1. GM monthly sales are down for the fourth consecutive month.
2. GM lost $4 billion in 2004.
3. GM is slashing 30,000 jobs.
4. GM is closing 12 plants to “bring capacity in line with demand.”
5. GM’s SUV sales are such a disaster it is offering “Red Tag” discounts of $10,000 on some models.
6. GM’s market share fell 1.2% in November, to 23.8%.
7. Industrywide vehicle sales fell 15.7 million units, from 16.6 million a year earlier.
8. GM is upping its production in the first quarter of 2006 to 1.25 million vehicles, up from 1.18 million, a 6% increase.
Does anyone dispute those facts? If not, can someone please tell me why GM is upping production by 6% while slashing 30,000 jobs and closing 12 plants to “bring capacity in line with demand” at a time when it has to offer $10,000 discounts to sell SUVs and a time when industrywide sales are down 5.4%?
There can only be one answer to that question: The management at GM is totally incompetent.
In the last 20 years, General Motors sold off its Allison jet engine and Muncie transmission businesses and spun off Delphi, Guide, and Remy parts supply operations.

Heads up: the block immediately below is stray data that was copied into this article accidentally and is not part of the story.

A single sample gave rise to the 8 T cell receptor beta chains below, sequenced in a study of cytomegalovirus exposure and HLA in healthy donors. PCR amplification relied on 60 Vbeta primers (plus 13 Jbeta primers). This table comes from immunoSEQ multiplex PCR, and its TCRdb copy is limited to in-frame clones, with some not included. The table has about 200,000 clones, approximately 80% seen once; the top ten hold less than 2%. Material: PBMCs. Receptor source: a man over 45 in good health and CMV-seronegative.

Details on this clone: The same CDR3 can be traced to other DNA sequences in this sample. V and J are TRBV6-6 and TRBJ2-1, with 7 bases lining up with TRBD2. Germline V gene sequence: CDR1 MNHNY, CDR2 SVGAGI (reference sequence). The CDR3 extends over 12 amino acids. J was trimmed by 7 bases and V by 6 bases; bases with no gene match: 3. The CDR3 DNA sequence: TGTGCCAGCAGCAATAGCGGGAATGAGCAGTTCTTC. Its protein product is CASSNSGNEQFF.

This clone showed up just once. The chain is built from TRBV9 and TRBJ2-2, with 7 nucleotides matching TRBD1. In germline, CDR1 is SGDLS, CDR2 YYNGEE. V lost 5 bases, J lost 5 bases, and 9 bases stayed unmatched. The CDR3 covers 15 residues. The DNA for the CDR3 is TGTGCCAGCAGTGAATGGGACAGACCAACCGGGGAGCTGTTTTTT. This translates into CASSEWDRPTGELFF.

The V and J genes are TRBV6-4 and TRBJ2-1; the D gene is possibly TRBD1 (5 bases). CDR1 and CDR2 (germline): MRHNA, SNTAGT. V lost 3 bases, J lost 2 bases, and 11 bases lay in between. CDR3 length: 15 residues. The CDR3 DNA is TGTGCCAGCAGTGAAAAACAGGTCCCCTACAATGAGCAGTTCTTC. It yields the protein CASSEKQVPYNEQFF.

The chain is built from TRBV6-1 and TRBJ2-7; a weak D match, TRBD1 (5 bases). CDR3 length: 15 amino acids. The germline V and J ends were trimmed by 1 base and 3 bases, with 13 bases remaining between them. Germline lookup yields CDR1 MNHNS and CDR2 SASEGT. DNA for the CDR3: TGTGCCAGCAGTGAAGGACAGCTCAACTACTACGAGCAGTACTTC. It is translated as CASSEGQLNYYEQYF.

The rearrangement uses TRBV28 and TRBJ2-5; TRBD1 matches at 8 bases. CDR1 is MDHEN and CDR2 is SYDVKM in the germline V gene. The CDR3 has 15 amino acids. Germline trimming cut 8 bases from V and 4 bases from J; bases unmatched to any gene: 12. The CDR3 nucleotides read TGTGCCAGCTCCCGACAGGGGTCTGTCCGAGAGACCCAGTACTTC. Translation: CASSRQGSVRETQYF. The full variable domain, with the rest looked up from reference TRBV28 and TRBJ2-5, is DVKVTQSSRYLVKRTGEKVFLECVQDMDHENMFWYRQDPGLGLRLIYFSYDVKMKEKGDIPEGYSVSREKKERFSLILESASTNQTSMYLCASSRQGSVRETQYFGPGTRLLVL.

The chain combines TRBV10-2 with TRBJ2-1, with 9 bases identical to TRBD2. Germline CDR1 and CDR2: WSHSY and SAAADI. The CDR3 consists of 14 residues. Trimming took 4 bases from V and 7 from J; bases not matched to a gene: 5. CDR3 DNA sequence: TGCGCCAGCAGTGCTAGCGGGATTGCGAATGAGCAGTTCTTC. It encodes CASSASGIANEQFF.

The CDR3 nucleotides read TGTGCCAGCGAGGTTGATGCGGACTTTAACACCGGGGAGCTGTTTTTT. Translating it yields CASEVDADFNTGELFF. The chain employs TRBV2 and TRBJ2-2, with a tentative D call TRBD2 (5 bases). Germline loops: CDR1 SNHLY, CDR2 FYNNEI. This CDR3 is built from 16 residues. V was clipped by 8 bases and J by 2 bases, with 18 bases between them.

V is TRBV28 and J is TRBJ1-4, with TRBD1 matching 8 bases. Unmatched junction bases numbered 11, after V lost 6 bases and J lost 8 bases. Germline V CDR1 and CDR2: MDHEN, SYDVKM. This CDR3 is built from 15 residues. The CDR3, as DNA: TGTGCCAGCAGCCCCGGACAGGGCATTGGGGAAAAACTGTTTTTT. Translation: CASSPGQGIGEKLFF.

Delphi, Tower Automotive, Meridian Automotive Systems, and Collins & Aikman, all parts suppliers to GM, have gone bankrupt. Amcast has filed for a second time within a year. Remy is on the verge.
The industry is toxic. Neither GM nor any supplier to GM can make a profit. The problem is simple: GM spends $2,500 more to make a car than Toyota. No matter how one twists and turns or hems and haws, or tries to hide behind supposed quality improvement at GM (real or not), GM simply is not going to be able to overcome that disadvantage. Much of GM’s cost disadvantage to Toyota is related to providing medical benefits to 1.1 million workers, retirees, and their dependents. According to Yahoo!, GM has 324,00 employees. GM has approximately twice as many retirees as employees, for which it has to fund pension and medical benefits. The ratio of retirees to employees will rise again next year when GM fires another 30,000 workers. Those cutbacks will reduce employee costs but do nothing for pension costs.
The Big Three Automakers: GM Bonds at Risk
The Chicago Tribune is reporting, “Troubles at GM Put Bonds at Risk”:
“‘The risks are significant, and investors must incorporate these risks into their investment decisions,’ Merrill Lynch analyst Matthew Burnell said in a recent report.
“Burnell thinks there’s more than a 30% probability that GM will file for Chapter 11 bankruptcy protection over the next two years…
“Bond analyst Richard Lehmann of Income Securities Advisors estimates that if GM goes through Chapter 11 bankruptcy, investors would end up with bonds worth about 65 cents on the dollar, or a little less than where they are trading. But he doesn’t think the company will file for Chapter 11. He assumes GM will be able to renegotiate union contracts with the UAW…